Photographer Spotlight Kinya Nippa
Meet Kinya Nippa
Kinya was born and raised in Tokyo, Japan. His love for art and painting began when he was young but was placed in hibernation mode when he started studying engineering in college. He moved to the United States with his family in 1992 and lived in the Bay Area. He recently retired last March and looks forward to spending much more time traveling and perfecting his photography skills.
Kinya, how did you discover your love for photography?
After I moved to the US, I found my good friend was using interesting software called Photoshop, Ver. 2.0. I remember being interested in Photoshop, so I began taking photos just to play with the software. Soon after, I realized photography fulfilled my passion to create art. I purchased my first tripod in 1993 and instantly became infected with the never curing photography bug.
Since you are not a photographer by profession, how did you develop your passion while maintaining your career?
I was fortunate to have business trips to Asian countries that allowed me to experience and capture beautiful, cultural sites in Asia on the weekends. I also appreciate living in northern California that comes with countless beautiful sites easily accessed within a day or weekend trip. Now that I’ve retired, I am excited to have much more time to visit and capture the world.
I heard you have quite the setup… what drew you to Cambo and Phase One?
I used to use medium format film cameras and enjoyed the clarity and tonality of images from medium format. I went through a lot of camera systems, but it wasn’t until my friend Ken Doo let me use his Phase One IQ3-100 in 2017 that I found my current combination. Image quality of IQ3-100 stands out and images from other systems just couldn’t hold up. Since then I am using the Phase One IQ3-100 with the XF body and Cambo WRS-1600. Even though the Phase One XF body has a great feature set and reasonable weather resistance capability, I find myself bringing my Cambo WRS-1600 set up 80% of the time for following reasons:
1. Much wider lenses, such as Rodenstock 32mm HR or even Canon 17/24mm TSE (via Cambo Canon EF Lens adapter) are available. I hope to own the Rodenstock 23mm HR once I upgrade to IQ4-150, hopefully soon.
2. It is a much lighter set up. The WRS body is very light weight, the camera itself is just an aluminum metal plate with a large hole between the lens and back. I appreciate a light weight set up especially when I hike and camp in the wild.
3. I enjoy a manual camera experience. Full manual photography slows me down and gives me a chance to focus more on my composition and more importantly more time to soak into beautiful sites.
Kinya…. your work…. one word… STUNNING! What are you doing to showcase your work and expose your talents?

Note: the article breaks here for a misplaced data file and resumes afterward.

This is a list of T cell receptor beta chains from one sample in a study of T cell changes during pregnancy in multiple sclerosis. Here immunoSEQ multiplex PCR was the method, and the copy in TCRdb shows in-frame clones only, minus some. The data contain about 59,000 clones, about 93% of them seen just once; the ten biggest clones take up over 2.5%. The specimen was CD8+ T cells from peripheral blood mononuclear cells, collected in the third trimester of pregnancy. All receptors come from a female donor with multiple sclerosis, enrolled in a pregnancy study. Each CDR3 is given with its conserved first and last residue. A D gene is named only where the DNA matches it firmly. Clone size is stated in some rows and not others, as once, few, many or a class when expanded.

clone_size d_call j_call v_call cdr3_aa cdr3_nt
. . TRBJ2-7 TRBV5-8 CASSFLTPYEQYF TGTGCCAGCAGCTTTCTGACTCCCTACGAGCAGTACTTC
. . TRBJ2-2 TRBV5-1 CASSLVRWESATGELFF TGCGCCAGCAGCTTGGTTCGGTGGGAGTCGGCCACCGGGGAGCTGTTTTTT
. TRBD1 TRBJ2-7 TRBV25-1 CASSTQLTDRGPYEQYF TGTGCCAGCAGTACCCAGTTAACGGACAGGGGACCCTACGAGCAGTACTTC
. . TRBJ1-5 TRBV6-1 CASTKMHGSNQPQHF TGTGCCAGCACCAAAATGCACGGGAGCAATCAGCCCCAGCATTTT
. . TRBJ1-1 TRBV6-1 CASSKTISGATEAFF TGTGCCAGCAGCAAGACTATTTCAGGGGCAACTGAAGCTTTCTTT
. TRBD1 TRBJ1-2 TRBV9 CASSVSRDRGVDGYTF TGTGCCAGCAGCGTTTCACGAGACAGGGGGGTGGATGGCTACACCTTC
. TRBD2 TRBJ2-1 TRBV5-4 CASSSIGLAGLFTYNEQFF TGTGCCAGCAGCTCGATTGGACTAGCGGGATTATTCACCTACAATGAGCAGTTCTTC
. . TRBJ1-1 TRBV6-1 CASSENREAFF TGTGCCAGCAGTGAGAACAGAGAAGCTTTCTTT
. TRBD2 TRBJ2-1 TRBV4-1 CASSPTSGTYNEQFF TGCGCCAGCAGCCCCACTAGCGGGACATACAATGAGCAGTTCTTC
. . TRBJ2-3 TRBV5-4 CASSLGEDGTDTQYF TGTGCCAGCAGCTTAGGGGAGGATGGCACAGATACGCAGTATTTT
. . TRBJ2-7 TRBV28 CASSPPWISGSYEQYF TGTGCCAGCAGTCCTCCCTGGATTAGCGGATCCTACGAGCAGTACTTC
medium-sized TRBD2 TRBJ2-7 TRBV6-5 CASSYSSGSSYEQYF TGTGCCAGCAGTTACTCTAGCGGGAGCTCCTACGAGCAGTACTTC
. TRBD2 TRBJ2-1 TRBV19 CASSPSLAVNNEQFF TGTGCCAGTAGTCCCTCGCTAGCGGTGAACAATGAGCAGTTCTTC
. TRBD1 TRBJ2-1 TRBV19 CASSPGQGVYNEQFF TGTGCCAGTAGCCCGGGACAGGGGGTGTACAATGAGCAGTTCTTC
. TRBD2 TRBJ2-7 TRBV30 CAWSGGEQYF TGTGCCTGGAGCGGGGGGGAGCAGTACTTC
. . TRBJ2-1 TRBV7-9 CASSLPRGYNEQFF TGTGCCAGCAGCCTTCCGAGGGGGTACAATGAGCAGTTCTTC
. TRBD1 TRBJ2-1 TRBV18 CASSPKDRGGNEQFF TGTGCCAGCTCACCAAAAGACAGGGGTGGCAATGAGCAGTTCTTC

I enjoy capturing, processing, and printing my work, but have not seriously thought about showcasing or exposing in the past. I wish to build my portfolio and hold my very own exhibition some day.
Where do you draw your inspiration from?
I love traditional Japanese paintings. I fell in love with Seiho Takeuchi’s work after I visited his exhibition in Japan a couple of years ago. He beautifully and bravely incorporated western painting techniques in his Japanese work. His fluent brush strokes in his later life of work was simply breathtaking. It is a far fetched dream, but I hope I can provide harmonized images as he created and offer inspiration to viewers some day.
In which ways do you see your work evolving in the next 5 – 10 years from now? Do you have any upcoming projects you’d like to share with us?
As I mentioned, I had great opportunities to visit and capture the beauty of both Asia and the Western US in the past. I am planning to keep traveling to both areas. I would like to focus more on Asia by introducing nature and its cultural beauty, especially the beauty of my home country, Japan. I would also like use my Canon 44″ printer more to create more large size prints in my retired life.
What is your favorite photo gear or tool that you take with you on every shoot? Why?
I attended a Capture Integration Workshop in Carmel in early 2018 and learned about the Arca Swiss Leveler L60. Since then, Ive added into my bag of importance. This leveler/tripod-head quickly became my favorite tool and supported most of my shots in 2018 and 2019! Not only providing precise control of camera position control, it is small and light for my backpack travel. I originally worried about sturdiness from its size but it works fine especially with my Cambo WRS and Phase One IQ3 set up.
Why Capture Integration? What made you select us as a partner?
I originally contacted a local professional camera shop for Phase One and Cambo gear purchase, but Ken Doo referred me to Capture Integration just before I made a purchase decision. I’ve received great support for Capture Integration, especially when I encountered a serious problem, like dropping and breaking my XF body, IQ3-100, and SK 240mm lens with converter. I also received great support for small problems, such as minor questions that I know I can find the answer to somewhere in the manual. I have never felt a distance between me being in California and Capture Integration being in Georgia.
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